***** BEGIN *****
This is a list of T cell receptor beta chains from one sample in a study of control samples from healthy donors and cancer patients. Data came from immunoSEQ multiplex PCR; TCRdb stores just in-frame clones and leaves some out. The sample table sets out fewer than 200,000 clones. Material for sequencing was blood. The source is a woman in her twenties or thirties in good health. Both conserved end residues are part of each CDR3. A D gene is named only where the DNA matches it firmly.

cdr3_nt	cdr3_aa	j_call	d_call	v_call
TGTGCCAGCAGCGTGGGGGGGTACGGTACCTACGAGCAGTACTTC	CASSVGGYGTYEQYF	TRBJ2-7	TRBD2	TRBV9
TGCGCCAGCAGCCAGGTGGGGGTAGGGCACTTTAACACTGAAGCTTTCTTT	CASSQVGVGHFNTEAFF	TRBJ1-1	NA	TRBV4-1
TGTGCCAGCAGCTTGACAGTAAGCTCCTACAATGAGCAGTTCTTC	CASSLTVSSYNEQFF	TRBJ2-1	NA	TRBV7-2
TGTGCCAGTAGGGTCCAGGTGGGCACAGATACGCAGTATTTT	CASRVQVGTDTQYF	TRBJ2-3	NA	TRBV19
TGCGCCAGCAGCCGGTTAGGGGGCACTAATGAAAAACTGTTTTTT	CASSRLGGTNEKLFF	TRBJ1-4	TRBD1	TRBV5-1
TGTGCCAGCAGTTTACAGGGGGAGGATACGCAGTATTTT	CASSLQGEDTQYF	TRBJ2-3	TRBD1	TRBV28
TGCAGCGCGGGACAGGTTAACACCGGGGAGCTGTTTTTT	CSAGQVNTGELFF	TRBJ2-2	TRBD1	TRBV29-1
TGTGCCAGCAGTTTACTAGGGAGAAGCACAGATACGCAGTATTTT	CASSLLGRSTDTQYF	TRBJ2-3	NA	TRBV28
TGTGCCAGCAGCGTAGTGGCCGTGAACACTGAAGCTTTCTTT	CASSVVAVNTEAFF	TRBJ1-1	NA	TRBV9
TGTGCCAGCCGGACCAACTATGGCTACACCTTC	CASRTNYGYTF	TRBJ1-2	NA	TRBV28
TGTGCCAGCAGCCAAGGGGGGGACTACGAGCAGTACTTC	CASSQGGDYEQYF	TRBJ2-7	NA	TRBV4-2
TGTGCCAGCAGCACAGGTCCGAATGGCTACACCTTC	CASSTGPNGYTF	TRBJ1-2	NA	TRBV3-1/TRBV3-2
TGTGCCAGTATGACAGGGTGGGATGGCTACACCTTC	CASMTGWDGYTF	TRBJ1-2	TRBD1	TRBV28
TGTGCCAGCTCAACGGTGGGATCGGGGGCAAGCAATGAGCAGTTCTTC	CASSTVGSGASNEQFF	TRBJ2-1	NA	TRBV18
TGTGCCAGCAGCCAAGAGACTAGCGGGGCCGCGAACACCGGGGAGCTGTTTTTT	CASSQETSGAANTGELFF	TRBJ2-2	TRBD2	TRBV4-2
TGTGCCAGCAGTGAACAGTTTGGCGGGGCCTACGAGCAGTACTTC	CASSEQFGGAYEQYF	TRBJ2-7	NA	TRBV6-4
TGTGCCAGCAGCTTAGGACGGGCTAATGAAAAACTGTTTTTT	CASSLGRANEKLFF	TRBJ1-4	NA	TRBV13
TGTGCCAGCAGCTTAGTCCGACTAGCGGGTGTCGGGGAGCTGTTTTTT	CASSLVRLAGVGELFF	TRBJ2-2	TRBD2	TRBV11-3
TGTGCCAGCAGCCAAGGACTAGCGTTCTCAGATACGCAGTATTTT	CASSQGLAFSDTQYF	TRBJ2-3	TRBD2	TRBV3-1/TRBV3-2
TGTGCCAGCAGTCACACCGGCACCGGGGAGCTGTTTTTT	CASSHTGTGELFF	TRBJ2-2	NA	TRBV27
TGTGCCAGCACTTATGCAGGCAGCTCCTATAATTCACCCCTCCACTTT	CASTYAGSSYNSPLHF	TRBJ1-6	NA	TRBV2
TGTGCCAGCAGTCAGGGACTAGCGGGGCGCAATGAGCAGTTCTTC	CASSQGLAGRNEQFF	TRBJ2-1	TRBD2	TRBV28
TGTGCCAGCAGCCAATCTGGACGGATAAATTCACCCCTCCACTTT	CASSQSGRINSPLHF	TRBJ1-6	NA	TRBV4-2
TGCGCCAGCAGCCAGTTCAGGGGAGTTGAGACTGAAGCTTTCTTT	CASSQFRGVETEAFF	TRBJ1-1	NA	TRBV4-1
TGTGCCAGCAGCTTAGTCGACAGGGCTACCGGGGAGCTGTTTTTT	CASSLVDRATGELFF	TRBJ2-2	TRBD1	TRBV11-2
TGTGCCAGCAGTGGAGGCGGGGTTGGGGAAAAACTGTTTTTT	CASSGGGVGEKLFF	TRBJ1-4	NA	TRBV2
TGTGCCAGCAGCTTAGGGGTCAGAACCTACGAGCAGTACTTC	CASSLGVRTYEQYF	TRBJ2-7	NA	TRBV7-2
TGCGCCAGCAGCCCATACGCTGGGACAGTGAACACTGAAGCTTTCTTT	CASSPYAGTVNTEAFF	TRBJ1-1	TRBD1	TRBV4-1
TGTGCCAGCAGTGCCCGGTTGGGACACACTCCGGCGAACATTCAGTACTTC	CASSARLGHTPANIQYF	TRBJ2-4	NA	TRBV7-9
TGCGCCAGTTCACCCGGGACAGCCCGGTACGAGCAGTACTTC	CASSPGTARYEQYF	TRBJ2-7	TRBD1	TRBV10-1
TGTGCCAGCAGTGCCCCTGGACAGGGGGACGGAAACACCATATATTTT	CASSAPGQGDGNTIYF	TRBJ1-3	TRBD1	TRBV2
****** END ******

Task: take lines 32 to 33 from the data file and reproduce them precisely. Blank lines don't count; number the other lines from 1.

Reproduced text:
TGCGCCAGTTCACCCGGGACAGCCCGGTACGAGCAGTACTTC	CASSPGTARYEQYF	TRBJ2-7	TRBD1	TRBV10-1
TGTGCCAGCAGTGCCCCTGGACAGGGGGACGGAAACACCATATATTTT	CASSAPGQGDGNTIYF	TRBJ1-3	TRBD1	TRBV2